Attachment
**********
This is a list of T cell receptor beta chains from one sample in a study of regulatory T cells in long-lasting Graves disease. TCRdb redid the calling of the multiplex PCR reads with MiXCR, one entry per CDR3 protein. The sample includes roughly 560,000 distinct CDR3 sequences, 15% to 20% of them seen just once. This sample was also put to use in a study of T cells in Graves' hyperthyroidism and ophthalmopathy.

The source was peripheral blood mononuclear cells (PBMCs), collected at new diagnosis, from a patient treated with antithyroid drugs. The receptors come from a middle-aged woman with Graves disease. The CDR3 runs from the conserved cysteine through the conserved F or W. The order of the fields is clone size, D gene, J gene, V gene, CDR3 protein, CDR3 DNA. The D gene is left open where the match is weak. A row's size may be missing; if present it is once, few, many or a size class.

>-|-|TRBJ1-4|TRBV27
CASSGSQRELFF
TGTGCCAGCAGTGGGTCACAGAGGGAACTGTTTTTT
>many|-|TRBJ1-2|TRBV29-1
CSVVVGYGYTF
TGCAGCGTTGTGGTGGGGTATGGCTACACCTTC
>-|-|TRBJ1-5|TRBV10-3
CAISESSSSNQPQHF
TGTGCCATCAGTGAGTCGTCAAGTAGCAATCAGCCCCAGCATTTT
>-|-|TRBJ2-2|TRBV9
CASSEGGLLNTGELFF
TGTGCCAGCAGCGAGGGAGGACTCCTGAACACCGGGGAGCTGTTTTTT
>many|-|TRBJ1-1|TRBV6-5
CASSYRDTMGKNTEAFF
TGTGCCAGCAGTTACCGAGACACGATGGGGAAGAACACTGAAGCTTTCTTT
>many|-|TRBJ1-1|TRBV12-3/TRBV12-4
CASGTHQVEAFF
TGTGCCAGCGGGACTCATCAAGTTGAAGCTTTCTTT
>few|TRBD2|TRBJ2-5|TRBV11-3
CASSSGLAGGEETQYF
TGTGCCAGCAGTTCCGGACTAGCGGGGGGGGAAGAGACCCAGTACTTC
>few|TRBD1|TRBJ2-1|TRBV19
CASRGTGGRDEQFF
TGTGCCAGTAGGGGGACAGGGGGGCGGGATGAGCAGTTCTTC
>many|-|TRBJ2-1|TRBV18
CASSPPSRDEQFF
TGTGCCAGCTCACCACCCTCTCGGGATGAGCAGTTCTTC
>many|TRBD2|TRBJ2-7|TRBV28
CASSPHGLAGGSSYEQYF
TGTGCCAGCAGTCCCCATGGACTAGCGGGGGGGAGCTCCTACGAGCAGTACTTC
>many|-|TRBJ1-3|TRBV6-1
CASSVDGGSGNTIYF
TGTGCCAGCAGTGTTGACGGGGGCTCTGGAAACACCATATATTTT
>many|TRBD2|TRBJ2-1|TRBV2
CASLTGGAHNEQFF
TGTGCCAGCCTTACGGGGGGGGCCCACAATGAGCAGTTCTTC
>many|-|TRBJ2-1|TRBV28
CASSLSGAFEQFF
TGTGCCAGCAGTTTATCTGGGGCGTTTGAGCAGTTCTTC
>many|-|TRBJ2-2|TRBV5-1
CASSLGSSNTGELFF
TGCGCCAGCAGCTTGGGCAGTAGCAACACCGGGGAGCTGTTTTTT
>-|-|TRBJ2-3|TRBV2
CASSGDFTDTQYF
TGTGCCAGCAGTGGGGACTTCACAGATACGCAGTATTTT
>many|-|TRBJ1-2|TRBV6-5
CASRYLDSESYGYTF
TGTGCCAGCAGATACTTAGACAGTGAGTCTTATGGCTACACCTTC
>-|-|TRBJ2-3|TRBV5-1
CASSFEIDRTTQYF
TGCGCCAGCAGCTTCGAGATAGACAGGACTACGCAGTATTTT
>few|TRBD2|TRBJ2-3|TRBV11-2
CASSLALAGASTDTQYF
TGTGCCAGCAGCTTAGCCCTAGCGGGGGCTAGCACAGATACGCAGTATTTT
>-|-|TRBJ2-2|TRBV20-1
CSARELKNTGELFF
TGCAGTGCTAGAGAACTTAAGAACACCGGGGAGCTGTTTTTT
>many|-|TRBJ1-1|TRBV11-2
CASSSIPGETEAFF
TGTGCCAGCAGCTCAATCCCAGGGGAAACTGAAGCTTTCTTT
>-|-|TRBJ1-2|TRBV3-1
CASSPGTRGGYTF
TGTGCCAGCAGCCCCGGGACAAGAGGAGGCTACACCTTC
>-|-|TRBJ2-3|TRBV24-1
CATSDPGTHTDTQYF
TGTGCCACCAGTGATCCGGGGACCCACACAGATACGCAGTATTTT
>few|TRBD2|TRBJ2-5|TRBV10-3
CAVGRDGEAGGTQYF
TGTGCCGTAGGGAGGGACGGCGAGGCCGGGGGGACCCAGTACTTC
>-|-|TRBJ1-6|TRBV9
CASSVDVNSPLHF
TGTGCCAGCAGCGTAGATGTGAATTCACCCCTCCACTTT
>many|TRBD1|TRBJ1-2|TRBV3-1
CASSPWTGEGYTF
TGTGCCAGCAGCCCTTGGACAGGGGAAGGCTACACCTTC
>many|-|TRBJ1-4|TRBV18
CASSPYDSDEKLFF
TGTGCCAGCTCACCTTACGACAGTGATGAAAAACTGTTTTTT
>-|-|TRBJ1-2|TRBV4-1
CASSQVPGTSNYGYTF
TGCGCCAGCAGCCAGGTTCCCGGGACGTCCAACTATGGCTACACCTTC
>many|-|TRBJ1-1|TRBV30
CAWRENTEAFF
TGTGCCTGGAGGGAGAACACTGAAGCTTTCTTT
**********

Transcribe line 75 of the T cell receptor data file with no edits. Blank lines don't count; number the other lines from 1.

>many|TRBD1|TRBJ1-2|TRBV3-1